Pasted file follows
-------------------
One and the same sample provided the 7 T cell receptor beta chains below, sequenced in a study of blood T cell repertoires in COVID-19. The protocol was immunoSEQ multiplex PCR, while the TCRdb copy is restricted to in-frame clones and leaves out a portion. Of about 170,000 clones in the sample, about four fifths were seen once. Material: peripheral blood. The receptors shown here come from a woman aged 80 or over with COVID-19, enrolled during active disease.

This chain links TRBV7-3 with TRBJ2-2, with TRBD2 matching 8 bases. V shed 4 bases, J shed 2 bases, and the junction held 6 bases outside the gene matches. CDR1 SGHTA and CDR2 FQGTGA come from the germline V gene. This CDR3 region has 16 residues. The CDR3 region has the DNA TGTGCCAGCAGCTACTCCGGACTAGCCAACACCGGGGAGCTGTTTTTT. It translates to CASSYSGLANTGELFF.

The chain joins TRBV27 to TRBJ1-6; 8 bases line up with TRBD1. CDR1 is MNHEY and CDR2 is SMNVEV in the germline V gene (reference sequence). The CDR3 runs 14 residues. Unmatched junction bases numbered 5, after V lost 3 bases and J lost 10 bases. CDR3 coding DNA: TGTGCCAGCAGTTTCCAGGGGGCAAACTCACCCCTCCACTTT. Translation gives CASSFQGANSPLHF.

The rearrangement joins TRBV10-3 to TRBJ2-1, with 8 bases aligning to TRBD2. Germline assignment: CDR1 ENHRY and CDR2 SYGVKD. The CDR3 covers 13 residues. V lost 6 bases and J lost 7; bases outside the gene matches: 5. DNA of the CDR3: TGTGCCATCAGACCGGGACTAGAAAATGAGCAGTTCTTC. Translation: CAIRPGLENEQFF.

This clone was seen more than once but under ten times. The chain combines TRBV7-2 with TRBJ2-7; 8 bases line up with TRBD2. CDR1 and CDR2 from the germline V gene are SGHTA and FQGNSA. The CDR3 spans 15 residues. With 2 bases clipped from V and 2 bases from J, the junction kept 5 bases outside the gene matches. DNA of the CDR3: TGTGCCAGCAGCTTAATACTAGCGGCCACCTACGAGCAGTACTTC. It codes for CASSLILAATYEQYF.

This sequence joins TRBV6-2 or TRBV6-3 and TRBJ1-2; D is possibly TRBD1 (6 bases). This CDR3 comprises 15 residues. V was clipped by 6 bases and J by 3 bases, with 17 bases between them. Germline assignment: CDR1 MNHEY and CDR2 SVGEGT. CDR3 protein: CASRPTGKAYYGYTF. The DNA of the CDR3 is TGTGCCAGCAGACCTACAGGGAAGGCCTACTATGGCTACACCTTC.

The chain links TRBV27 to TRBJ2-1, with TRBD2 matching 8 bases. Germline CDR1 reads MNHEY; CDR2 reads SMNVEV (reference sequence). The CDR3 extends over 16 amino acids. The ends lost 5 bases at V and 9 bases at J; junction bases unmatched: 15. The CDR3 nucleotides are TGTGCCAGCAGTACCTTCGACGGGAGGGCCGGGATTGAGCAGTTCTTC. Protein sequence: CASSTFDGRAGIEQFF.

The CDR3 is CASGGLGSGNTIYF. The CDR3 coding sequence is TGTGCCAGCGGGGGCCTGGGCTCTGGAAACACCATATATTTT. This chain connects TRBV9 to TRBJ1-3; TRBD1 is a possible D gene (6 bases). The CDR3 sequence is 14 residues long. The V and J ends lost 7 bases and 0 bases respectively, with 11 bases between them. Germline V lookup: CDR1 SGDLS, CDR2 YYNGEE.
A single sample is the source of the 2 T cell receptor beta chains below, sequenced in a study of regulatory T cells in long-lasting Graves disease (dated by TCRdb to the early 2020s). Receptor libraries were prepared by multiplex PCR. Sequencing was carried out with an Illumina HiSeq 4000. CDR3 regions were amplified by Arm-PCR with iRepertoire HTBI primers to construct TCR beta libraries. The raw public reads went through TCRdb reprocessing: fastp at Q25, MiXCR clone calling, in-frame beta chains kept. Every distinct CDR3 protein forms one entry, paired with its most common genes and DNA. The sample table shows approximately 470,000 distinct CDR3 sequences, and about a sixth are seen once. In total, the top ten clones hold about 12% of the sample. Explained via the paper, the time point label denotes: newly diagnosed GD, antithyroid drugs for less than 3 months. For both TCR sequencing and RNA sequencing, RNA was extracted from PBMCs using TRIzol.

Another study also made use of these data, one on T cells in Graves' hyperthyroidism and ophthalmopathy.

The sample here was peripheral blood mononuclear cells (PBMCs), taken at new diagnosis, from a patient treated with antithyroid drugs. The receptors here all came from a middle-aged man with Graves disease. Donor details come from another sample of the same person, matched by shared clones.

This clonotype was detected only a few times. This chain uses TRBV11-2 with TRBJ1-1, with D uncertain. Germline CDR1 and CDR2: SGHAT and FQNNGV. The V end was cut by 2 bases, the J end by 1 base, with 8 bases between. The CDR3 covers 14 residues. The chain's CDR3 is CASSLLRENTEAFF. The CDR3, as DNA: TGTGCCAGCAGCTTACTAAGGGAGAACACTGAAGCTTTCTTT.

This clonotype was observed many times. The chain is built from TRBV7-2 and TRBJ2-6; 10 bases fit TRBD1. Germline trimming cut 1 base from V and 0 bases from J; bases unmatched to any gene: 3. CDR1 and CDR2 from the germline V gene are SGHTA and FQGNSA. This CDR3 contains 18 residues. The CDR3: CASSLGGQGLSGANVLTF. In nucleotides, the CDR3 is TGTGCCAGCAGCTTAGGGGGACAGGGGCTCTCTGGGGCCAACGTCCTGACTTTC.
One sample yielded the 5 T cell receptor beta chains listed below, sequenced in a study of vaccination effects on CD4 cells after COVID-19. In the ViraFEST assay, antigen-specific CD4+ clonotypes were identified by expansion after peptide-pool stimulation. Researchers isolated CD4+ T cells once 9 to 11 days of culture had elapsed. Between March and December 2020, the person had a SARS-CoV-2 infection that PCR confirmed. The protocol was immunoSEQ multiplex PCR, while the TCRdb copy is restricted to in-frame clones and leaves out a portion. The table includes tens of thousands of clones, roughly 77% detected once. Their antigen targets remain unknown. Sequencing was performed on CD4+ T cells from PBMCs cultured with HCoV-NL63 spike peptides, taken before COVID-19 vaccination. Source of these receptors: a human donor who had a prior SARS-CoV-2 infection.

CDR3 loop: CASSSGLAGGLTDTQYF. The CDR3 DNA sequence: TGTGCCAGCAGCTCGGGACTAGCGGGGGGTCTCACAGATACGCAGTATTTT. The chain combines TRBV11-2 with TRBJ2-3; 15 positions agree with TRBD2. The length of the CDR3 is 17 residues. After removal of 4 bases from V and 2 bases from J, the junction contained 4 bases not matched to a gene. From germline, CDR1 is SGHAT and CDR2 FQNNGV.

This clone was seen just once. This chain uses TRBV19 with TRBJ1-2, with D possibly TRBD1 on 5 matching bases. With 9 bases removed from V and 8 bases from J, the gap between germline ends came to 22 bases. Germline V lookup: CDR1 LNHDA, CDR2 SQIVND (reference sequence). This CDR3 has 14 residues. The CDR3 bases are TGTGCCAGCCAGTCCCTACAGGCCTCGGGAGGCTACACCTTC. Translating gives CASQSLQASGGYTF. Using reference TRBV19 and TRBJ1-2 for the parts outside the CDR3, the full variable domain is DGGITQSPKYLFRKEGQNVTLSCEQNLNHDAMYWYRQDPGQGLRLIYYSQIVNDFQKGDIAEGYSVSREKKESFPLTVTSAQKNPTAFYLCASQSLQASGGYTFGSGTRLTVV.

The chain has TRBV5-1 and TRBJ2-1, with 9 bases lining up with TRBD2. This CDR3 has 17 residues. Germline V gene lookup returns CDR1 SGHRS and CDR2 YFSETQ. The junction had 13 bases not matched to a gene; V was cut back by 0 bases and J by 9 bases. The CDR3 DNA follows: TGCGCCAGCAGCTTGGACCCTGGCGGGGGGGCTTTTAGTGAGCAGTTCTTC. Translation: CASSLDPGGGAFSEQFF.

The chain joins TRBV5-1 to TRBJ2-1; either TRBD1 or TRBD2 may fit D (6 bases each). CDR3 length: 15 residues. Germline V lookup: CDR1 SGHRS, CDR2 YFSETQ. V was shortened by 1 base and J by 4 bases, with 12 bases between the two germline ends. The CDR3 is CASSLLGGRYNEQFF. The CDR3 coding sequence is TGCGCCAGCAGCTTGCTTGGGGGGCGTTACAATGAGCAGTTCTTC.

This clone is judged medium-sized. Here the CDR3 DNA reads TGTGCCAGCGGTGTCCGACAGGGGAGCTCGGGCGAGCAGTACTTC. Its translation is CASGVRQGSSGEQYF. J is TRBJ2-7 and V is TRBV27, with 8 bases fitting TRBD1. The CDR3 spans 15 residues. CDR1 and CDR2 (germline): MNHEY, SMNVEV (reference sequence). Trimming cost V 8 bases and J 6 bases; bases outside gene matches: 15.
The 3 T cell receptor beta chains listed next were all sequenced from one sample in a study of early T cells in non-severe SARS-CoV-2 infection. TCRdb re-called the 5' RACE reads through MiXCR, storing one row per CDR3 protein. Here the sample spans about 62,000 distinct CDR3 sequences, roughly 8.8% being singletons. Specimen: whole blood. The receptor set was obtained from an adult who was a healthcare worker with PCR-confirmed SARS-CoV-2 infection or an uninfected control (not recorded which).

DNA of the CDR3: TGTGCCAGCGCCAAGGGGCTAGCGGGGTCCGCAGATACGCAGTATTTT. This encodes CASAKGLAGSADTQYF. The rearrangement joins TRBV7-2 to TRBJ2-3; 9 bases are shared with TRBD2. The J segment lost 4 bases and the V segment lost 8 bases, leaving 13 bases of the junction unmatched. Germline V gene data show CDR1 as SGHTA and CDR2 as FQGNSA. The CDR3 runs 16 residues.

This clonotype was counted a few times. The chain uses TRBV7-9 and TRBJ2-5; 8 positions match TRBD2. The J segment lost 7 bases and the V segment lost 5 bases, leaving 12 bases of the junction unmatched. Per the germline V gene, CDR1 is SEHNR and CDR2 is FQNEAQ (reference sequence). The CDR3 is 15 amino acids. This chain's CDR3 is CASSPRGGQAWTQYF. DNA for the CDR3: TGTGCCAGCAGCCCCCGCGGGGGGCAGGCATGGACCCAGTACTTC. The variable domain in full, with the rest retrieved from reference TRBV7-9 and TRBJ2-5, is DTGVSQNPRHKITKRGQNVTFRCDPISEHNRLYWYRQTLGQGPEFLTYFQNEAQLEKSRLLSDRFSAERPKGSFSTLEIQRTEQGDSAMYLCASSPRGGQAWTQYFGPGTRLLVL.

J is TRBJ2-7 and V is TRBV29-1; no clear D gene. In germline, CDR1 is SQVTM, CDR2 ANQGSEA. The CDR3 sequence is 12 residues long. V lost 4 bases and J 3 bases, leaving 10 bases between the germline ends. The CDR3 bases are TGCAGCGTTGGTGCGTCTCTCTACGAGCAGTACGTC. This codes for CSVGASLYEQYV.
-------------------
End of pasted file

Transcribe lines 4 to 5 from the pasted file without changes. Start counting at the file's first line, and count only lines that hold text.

The rearrangement joins TRBV10-3 to TRBJ2-1, with 8 bases aligning to TRBD2. Germline assignment: CDR1 ENHRY and CDR2 SYGVKD. The CDR3 covers 13 residues. V lost 6 bases and J lost 7; bases outside the gene matches: 5. DNA of the CDR3: TGTGCCATCAGACCGGGACTAGAAAATGAGCAGTTCTTC. Translation: CAIRPGLENEQFF.

This clone was seen more than once but under ten times. The chain combines TRBV7-2 with TRBJ2-7; 8 bases line up with TRBD2. CDR1 and CDR2 from the germline V gene are SGHTA and FQGNSA. The CDR3 spans 15 residues. With 2 bases clipped from V and 2 bases from J, the junction kept 5 bases outside the gene matches. DNA of the CDR3: TGTGCCAGCAGCTTAATACTAGCGGCCACCTACGAGCAGTACTTC. It codes for CASSLILAATYEQYF.